Simple Chemical Stops Prion Disease

Brain with Creutzfeldt jakob disease
A stained and magnified slice of brain tissue shows the presence of typical amyloid plaques found in a case of variant Creutzfeldt-Jakob disease (vCJD). (Image credit: CDC / Sherif Zaki, M.D., Ph.D.; Wun-Ju Shieh, M.D., Ph.D., M.P.H. )

Mad cow, scrapie and Creutzfeld-Jakob disease are all diseases of the brain that debilitate before they kill, and have no cure, or even many good treatment options beyond supportive care. But now, researchers in Switzerland say it's possible to block the misfolded proteins called prions that cause these diseases, by using a compound that biologists have used to track other molecules.

Prions are a distinct type of protein — they can self-replicate, said Adriano Aguzzi, professor of neuropathology at the University of Zurich, who led the study. When a prion comes into contact with a normal protein, it makes the normal protein alter its shape, and become a prion, too. Mad cow and scrapie affect cows and sheep, respectively, and Creutzfeld-Jakob disease (CJD) affects people.

In the new study, Aguzzi's team used chemicals called luminescent conjugated polythiophenes, which are fluorescent compounds that researchers often use to stain tissue samples, so they can see what's happening in cells. The team first infected mice with a prion disease, then injected them with polythiophenes. 

They found that some polythiophenes extended the mice's survival by more than 80 percent, compared with control mice that were not injected with polythiophenes.

This meant some mice survived up to 140 days after infection if they got the polythiophene before being infected with prions, and up to 100 days if they were treated once infected. "I was pretty surprised it worked so well," Aguzzi said.

Infectious prions get into the brain after people or animals eat food that is contaminated with them. Eventually, the proteins replicate to the point where they form plaques that can kill brain cells, and give the brain the "spongy" appearance that is characteristic of prion diseases (the diseases are formally called transmissible spongiform encephalopathies). [10 Things You Didn't Know About the Brain]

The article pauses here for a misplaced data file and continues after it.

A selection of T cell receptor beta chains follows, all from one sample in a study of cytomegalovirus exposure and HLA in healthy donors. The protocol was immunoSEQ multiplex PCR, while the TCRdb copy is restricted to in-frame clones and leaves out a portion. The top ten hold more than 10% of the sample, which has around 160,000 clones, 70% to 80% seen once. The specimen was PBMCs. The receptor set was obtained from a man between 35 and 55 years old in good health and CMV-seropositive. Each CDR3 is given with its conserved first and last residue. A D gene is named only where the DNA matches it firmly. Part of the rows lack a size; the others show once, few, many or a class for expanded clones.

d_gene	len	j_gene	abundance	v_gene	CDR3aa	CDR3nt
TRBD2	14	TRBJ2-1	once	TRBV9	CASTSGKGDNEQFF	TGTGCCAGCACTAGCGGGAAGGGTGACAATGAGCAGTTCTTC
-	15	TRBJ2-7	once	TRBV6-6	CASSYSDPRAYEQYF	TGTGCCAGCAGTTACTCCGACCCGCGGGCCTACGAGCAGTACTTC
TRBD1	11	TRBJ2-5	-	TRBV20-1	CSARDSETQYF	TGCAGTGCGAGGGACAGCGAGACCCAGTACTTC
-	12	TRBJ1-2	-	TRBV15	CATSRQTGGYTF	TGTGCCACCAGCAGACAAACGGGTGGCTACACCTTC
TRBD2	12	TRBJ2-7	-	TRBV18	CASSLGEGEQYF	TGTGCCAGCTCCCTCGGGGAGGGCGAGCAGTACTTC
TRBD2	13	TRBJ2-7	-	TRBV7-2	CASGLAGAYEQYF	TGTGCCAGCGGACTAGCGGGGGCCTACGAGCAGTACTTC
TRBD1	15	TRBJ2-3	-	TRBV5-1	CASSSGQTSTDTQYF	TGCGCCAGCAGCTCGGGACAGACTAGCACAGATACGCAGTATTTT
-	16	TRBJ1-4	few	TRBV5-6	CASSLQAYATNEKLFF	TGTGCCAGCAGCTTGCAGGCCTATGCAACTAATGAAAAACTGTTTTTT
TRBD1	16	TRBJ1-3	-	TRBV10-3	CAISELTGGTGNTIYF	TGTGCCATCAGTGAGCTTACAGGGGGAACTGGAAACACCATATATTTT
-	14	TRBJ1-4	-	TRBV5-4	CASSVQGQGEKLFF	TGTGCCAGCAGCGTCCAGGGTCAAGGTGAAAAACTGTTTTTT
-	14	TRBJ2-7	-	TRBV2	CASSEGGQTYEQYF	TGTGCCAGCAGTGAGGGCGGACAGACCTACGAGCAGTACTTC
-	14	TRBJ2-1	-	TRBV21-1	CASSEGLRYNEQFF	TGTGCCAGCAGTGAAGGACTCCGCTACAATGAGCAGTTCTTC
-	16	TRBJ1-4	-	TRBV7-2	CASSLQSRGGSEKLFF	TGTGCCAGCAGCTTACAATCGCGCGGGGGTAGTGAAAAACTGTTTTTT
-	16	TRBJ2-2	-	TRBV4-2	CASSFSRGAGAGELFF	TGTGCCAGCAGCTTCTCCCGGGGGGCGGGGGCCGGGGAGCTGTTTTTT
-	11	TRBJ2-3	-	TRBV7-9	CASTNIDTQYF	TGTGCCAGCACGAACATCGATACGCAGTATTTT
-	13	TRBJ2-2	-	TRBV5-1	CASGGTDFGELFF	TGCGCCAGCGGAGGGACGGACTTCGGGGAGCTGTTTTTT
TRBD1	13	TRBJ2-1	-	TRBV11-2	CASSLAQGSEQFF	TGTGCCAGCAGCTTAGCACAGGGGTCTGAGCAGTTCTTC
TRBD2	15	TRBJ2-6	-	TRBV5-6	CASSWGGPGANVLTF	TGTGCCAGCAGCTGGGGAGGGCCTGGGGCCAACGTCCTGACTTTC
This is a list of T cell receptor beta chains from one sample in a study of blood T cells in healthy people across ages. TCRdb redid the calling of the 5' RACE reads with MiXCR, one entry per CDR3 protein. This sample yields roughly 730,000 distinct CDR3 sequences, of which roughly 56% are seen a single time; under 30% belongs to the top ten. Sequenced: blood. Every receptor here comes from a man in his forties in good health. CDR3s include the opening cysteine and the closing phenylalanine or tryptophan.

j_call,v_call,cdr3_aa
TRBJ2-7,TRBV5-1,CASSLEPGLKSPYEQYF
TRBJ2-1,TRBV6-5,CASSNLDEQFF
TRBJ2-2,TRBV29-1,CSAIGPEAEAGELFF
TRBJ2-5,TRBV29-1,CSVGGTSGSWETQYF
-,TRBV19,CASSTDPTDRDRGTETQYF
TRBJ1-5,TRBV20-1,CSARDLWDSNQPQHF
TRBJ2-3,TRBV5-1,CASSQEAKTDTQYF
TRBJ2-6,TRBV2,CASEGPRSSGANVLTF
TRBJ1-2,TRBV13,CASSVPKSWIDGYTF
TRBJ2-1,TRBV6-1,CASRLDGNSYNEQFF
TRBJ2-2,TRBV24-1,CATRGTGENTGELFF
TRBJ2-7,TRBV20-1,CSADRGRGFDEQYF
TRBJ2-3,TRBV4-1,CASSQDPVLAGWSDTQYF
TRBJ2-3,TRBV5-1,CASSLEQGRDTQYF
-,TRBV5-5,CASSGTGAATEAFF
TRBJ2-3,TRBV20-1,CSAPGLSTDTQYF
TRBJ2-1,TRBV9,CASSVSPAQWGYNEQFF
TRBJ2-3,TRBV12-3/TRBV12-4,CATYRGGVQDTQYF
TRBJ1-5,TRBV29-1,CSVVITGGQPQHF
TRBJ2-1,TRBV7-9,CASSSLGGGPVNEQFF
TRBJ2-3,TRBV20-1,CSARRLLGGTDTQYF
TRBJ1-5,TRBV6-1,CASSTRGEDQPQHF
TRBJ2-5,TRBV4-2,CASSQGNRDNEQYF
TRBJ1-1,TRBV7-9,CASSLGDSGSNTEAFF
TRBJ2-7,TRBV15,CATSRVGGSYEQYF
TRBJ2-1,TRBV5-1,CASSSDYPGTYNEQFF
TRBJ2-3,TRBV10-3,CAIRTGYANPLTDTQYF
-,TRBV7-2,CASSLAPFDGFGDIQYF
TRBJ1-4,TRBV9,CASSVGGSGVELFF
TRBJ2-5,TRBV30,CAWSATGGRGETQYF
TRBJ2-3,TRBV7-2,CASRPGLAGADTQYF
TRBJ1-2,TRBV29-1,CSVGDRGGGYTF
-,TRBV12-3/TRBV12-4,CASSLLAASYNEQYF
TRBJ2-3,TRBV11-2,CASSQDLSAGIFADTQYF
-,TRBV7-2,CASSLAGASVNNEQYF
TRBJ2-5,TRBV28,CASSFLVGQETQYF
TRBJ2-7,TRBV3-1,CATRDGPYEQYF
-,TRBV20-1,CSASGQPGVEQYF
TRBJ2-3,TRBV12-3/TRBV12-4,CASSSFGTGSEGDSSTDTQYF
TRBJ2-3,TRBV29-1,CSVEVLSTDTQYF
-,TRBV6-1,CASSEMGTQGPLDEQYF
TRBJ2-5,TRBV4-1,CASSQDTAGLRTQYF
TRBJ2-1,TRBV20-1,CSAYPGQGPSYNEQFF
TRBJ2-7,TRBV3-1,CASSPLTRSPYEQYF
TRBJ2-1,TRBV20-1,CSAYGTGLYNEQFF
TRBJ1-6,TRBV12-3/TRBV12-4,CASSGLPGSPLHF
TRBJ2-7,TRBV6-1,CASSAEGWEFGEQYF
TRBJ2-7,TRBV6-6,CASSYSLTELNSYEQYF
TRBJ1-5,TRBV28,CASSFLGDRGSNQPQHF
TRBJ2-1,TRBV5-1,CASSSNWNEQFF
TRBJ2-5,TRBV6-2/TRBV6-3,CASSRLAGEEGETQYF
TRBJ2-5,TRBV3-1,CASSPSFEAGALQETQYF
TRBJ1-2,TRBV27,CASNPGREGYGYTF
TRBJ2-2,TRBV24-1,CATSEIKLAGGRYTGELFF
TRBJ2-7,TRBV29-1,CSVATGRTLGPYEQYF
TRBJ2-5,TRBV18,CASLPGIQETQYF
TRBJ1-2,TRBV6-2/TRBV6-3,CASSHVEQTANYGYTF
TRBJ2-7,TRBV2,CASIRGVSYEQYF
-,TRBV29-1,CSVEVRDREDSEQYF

Exactly how prions kill the cells is still under some debate, Aguzzi said, but there's no doubt that the proteins replicate rapidly once they start linking up with certain proteins in brain cells, and it only takes a few prions to start the process.

Prions are also really hard to get rid of. The molecules are tightly bound, even boiling-water temperatures won't break them up.

In the study, Aguzzi said the team did extensive computer simulations of how the molecules interact before they injected them into the animals, to learn the "rules" of how the chemicals interact with prions.

The work builds on experiments done by Beat Meier, a researcher at Switzerland's Federal Institute of Technology, Aguzzi said. Meier used molecular imaging to discover the structure or infectious prions in 2008. "Nobody looked at binding before, because nobody knew the structure of a prion before."

Another step was a project studying a completely different problem. Peter Nilsson, a chemical biologist at Linköping University in Sweden, was experimenting with conductive plastics, but found a chemical that he thought might bind with prions.  

Computer simulations showed that the polythiophenes could indeed fit into a space found on one end of a prion, and block it from connecting with normal proteins.

It remains to seen whether polythiophenes could be given safely to people — their toxicity is not yet known, and even further away are tests studying whether they may be effective in helping people with CJD.

The substances described in new study are not necessarily the ones that will enter into humans," Aguzzi noted. However, the new findings show that there's a pathway to making molecules that could stop the diseases prions cause.

The study appears in today's (Aug. 5) issue of Science Translational Medicine.

 Follow LiveScience on Twitter @livescience. We're also on Facebook & Google+

Jesse Emspak
Live Science Contributor
Jesse Emspak is a contributing writer for Live Science, and Toms Guide. He focuses on physics, human health and general science. Jesse has a Master of Arts from the University of California, Berkeley School of Journalism, and a Bachelor of Arts from the University of Rochester. Jesse spent years covering finance and cut his teeth at local newspapers, working local politics and police beats. Jesse likes to stay active and holds a third degree black belt in Karate, which just means he now knows how much he has to learn.